Dennis Gruenling

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Trill Seeker

First Chorus Breakdown

Hello Sonic Junctioneers -

Dennis Gruenling here, and this week we start breaking apart my new piece called "Trill Seeker.” As you can probably tell, this song features a variety of trills (aka “shakes” or “warbles”) used in several different melodic contexts in this raunchy blues shuffle. A trill is a an alternating of two adjacent notes, and we will be using the more common trills heard in harmonica (such as the 3-4 draw and the 4-5 draw trills), as well as some other trills. Keep in mind, any time you pick apart a new piece to study, it is always a good idea to also make sure you have a good handle on the techniques used within the piece before you tackle the whole thing. So, if your trill technique is not as clean or even as it should be, it would be a good idea to practice the trills used within each section by themselves first, before attempting the complete phrases or choruses you are working on.

Dig in, this is sure to be a trilling experience!

- Dennis Gruenling



Topics and/or subjects covered in this lesson:
key of E
A Harp
Dennis Gruenling
Trill Seeker

Backing Track

Print Print Chords & Tab

A Harp in the Key of E. 

Loop 0:00 Dennis and Dave Playing the First Two Choruses

Loop 0:46 Introduction to Trills and the Song

Loop 2:56 Trill Technique Breakdown

Loop 4:28 Breakdown of First Trill Riff

Loop 9:57 Slow Practice Loop of First Riff

Loop 10:28 Repeat of Trill Riff

Loop 11:22 Last 4 Bars

Loop 13:31 Slow Practice Loop of First Chorus 

Loop 14:10 At Tempo Practice Loop of First Chorus

Loop 14:38 Closing Thoughts and How To Learn It





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chrisgagnon Feb 16, 2019


Are you tongue blocking on the trills ?

If not- when do you switch? TB the down riff? or only when you get to the 2 draw vamp?



Dennis Gruenling
Dennis Gruenling Feb 16, 2019

Hi - good question. I am tongue-blocking on basically everything you hear me play, unless I specifically mention I am not tongue-blocking, or there is a tongue articulation going on (like triplet tongueing, or any "doodle-dee" type of tongue articulation on rapid notes). 

klaus meyer
klaus meyer Nov 21, 2017


Buenas dias,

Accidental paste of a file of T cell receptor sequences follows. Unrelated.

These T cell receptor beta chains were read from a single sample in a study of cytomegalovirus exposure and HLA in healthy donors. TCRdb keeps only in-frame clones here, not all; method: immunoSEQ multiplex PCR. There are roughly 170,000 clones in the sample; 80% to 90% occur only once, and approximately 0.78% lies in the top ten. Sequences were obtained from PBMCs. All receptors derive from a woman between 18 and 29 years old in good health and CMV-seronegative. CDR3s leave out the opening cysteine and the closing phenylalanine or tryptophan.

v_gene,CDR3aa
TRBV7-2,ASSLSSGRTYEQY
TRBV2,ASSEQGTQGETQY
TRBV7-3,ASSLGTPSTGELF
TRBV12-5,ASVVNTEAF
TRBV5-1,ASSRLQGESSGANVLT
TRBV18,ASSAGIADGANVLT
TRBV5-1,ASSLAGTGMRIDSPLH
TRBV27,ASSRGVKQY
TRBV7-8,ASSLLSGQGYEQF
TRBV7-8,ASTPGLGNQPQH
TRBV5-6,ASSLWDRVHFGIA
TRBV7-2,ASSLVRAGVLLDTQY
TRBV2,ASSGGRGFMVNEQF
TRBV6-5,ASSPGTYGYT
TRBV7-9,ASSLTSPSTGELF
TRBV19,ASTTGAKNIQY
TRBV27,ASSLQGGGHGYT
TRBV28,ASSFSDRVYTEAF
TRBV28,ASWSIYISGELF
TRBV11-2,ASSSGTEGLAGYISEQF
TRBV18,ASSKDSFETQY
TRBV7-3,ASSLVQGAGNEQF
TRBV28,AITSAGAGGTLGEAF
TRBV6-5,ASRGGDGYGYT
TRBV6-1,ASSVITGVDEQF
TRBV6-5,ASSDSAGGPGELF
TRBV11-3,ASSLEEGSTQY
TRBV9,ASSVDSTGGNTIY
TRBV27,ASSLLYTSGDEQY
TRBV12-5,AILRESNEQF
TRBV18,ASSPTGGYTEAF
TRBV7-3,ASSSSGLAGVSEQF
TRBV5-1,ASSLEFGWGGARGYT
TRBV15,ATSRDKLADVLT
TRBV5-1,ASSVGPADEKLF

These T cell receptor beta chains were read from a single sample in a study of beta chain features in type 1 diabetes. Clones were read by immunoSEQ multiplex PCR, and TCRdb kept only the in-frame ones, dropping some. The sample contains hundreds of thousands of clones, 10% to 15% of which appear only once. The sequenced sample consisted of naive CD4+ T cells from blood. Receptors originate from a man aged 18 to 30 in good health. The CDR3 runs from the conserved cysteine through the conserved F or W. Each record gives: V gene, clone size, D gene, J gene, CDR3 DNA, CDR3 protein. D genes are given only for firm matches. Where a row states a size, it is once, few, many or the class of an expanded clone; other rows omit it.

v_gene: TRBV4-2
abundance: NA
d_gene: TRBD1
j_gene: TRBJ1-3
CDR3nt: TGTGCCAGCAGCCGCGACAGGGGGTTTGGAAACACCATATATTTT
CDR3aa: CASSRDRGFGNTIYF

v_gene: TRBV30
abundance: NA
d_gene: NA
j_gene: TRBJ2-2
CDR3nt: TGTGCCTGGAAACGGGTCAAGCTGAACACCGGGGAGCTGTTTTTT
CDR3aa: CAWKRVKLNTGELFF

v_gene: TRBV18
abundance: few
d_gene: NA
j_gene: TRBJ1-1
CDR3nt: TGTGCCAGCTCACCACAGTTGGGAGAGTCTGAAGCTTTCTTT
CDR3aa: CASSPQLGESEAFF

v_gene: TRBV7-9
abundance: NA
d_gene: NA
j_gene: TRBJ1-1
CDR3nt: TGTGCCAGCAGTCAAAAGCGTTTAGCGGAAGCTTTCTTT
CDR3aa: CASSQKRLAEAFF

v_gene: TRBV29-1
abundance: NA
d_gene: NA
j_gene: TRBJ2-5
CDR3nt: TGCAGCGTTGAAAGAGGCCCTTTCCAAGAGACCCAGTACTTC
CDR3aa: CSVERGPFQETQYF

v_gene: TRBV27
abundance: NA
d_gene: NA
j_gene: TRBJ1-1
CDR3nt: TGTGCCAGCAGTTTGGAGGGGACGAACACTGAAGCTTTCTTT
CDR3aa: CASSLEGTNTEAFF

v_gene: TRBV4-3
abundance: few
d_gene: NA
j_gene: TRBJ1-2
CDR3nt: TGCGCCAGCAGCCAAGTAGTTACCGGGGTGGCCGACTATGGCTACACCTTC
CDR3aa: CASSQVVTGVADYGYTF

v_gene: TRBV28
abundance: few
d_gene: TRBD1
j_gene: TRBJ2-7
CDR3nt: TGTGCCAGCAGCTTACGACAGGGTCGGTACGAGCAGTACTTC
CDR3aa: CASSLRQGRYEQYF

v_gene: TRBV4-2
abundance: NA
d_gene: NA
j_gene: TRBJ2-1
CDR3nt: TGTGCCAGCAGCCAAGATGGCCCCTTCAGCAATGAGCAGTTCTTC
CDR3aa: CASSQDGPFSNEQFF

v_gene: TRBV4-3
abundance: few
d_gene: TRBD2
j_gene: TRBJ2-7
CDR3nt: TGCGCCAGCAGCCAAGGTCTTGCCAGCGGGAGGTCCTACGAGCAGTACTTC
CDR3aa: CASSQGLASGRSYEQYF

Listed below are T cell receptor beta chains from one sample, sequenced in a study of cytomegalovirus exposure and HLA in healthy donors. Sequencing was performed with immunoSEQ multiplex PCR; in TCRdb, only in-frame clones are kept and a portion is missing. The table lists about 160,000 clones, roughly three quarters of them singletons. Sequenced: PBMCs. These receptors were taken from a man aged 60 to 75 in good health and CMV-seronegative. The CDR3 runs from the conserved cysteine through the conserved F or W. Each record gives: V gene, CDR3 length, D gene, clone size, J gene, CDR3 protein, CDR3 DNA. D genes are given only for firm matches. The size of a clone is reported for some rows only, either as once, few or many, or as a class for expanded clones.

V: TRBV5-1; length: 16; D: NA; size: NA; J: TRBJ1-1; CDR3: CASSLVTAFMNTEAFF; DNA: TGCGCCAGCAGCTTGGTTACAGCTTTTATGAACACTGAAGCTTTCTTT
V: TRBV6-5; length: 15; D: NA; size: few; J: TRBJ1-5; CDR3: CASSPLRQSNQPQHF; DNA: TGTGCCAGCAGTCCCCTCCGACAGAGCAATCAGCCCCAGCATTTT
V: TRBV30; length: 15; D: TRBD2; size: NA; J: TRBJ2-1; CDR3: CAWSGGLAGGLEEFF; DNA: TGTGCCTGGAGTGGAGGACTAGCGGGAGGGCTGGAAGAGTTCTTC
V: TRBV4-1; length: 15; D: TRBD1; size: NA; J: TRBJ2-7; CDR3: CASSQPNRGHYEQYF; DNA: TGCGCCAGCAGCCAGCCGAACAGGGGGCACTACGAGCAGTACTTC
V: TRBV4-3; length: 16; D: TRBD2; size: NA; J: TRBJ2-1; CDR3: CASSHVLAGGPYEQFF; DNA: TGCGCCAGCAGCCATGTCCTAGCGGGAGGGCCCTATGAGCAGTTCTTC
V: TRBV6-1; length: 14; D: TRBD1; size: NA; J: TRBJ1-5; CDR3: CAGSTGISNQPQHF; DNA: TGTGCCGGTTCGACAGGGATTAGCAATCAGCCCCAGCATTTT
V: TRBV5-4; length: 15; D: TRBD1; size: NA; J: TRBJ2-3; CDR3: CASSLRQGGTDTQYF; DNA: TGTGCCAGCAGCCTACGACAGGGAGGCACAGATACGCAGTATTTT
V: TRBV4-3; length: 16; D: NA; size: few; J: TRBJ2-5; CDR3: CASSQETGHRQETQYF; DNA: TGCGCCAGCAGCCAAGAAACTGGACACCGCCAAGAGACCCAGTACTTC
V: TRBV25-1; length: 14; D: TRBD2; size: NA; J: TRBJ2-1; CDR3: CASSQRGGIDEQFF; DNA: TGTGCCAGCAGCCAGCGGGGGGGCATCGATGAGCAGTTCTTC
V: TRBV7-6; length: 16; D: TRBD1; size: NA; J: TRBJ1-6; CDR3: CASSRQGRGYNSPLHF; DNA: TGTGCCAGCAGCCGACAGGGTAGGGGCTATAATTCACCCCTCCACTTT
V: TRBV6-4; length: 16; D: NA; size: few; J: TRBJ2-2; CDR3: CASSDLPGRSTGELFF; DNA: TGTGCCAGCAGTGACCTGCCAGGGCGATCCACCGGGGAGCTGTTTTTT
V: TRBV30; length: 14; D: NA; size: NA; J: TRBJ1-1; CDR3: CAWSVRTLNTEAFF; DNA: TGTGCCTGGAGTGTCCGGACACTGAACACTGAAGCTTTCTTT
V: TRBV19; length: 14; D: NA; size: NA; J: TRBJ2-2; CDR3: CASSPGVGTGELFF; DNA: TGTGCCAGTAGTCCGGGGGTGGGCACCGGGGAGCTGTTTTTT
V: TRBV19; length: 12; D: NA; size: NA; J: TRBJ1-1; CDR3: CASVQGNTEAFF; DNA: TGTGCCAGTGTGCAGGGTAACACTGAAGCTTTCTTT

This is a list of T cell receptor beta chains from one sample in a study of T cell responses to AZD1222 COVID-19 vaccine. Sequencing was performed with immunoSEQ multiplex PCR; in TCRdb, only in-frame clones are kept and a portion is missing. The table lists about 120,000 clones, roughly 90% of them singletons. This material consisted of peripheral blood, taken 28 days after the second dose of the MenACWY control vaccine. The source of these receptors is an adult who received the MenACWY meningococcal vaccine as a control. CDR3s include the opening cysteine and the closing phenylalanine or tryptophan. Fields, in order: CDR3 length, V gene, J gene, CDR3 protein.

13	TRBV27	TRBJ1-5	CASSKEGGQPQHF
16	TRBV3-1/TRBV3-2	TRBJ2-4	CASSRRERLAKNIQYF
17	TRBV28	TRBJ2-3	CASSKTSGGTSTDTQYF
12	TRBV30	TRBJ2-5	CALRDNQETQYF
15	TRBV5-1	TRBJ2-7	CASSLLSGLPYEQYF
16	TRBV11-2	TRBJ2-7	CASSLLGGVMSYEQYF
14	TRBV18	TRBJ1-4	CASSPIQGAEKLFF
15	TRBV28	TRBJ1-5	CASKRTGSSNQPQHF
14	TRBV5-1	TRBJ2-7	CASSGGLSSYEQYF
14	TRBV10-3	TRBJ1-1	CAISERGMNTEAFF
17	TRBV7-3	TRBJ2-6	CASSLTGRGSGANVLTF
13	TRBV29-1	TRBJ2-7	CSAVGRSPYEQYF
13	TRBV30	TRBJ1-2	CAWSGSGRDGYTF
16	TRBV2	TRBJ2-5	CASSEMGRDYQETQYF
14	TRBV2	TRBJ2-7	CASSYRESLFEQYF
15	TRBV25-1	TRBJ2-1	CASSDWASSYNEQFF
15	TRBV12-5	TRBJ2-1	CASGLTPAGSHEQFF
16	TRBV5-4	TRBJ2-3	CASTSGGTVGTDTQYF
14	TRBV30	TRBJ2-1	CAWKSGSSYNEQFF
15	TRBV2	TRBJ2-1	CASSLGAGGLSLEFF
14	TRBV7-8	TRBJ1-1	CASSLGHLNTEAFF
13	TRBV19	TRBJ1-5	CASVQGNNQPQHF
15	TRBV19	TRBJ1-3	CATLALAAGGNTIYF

no backing track for Trill Seeker ?

Saludos de Tenerife


Dennis Gruenling
Dennis Gruenling Nov 21, 2017

Yes, there should be backing tracks for all of my songs here...let me see about this.... 

Bill Blatner
Bill Blatner Mar 26, 2016

Just when I think I will never get this, I make some progress and that keeps me going.   I'll definitely use your pointers.  My tb bending has gotten better as I work on the bends up to the trills.  While I sometimes work on separate excercises, I usually focus on techniques in the context of tunes.  It helps just to be reminded that it's important to work on drills too.

thanks.  I'm learning a lot from this series.

Dennis Gruenling
Dennis Gruenling Mar 29, 2016

Thanks for the comment. Just keep in mind that it is of the UTMOST importance to make sure technique practice is not done in context of icks or phrases. When you get the technique down (this goes for any technique), then you can throw it in context with ease and with the appropriate attack, depending on the context. That's the only way to truly nail any technique and be able to use it in context. Drills are essential. When you work on technique IN context, you never have enough time to actually work on correct technique, it becomes just a place to throw in your technique, whether it is done correctly or not. Now you can be a Drill Seeker too! ;)

Bill Blatner
Bill Blatner Mar 07, 2016

Hi Dennis,

A recurring issue for me is bending notes while tongue blocking.  Do you have any tips on how to practice or develop this skill?

btw I really enjoyed the show at the Pizza Stone last Friday. A great treat to see you perform and an even greater one to see you perform with Steve Guyger.



Dennis Gruenling
Dennis Gruenling Mar 25, 2016

Hi, and Thanks Bill! It's always fun when I get to perform with Steve. He is one of my favorites, and a good friend. 

Bending while tongue-blocking is something you should work on a separate exercise, meaning set aside small amounts of time to practice TB bending. Multiple times, but short durations of time will really help. Keep in mind that while tongue-blocking you really need to be in control of your airstream which is now in the corner of your mouth. Also, avoid the temptation to pull your tongue away from the harmonica while bending. That is the most common issue with people learning this technique. Steady practice on a regular basis will help you control your technique better, than you can make sure you can close your airstream enough to bend each note after you are in better control of what you are doing. Does that help?

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